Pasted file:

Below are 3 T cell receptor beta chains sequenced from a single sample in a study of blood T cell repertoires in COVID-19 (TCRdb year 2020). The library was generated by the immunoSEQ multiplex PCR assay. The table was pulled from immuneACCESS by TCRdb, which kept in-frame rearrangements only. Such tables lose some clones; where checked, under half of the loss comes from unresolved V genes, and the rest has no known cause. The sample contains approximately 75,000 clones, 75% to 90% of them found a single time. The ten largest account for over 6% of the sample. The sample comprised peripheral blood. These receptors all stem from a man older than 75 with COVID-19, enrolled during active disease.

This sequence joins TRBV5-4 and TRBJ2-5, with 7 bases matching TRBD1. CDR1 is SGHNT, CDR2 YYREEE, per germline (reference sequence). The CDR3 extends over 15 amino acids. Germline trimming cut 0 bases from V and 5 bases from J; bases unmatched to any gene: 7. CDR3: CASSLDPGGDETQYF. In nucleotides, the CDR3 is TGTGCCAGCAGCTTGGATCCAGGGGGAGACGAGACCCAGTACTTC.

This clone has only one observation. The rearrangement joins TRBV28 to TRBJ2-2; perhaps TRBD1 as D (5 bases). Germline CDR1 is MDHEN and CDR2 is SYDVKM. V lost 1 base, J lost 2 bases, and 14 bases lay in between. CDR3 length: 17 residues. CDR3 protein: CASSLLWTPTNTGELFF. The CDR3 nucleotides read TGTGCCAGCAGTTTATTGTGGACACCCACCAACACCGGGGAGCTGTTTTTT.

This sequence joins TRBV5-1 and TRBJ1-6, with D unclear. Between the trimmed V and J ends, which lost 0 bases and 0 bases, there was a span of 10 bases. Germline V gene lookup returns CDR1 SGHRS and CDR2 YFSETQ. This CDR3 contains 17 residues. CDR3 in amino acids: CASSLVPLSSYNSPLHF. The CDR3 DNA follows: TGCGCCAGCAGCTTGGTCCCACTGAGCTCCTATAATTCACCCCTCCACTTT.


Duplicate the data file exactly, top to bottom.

Below are 3 T cell receptor beta chains sequenced from a single sample in a study of blood T cell repertoires in COVID-19 (TCRdb year 2020). The library was generated by the immunoSEQ multiplex PCR assay. The table was pulled from immuneACCESS by TCRdb, which kept in-frame rearrangements only. Such tables lose some clones; where checked, under half of the loss comes from unresolved V genes, and the rest has no known cause. The sample contains approximately 75,000 clones, 75% to 90% of them found a single time. The ten largest account for over 6% of the sample. The sample comprised peripheral blood. These receptors all stem from a man older than 75 with COVID-19, enrolled during active disease.

This sequence joins TRBV5-4 and TRBJ2-5, with 7 bases matching TRBD1. CDR1 is SGHNT, CDR2 YYREEE, per germline (reference sequence). The CDR3 extends over 15 amino acids. Germline trimming cut 0 bases from V and 5 bases from J; bases unmatched to any gene: 7. CDR3: CASSLDPGGDETQYF. In nucleotides, the CDR3 is TGTGCCAGCAGCTTGGATCCAGGGGGAGACGAGACCCAGTACTTC.

This clone has only one observation. The rearrangement joins TRBV28 to TRBJ2-2; perhaps TRBD1 as D (5 bases). Germline CDR1 is MDHEN and CDR2 is SYDVKM. V lost 1 base, J lost 2 bases, and 14 bases lay in between. CDR3 length: 17 residues. CDR3 protein: CASSLLWTPTNTGELFF. The CDR3 nucleotides read TGTGCCAGCAGTTTATTGTGGACACCCACCAACACCGGGGAGCTGTTTTTT.

This sequence joins TRBV5-1 and TRBJ1-6, with D unclear. Between the trimmed V and J ends, which lost 0 bases and 0 bases, there was a span of 10 bases. Germline V gene lookup returns CDR1 SGHRS and CDR2 YFSETQ. This CDR3 contains 17 residues. CDR3 in amino acids: CASSLVPLSSYNSPLHF. The CDR3 DNA follows: TGCGCCAGCAGCTTGGTCCCACTGAGCTCCTATAATTCACCCCTCCACTTT.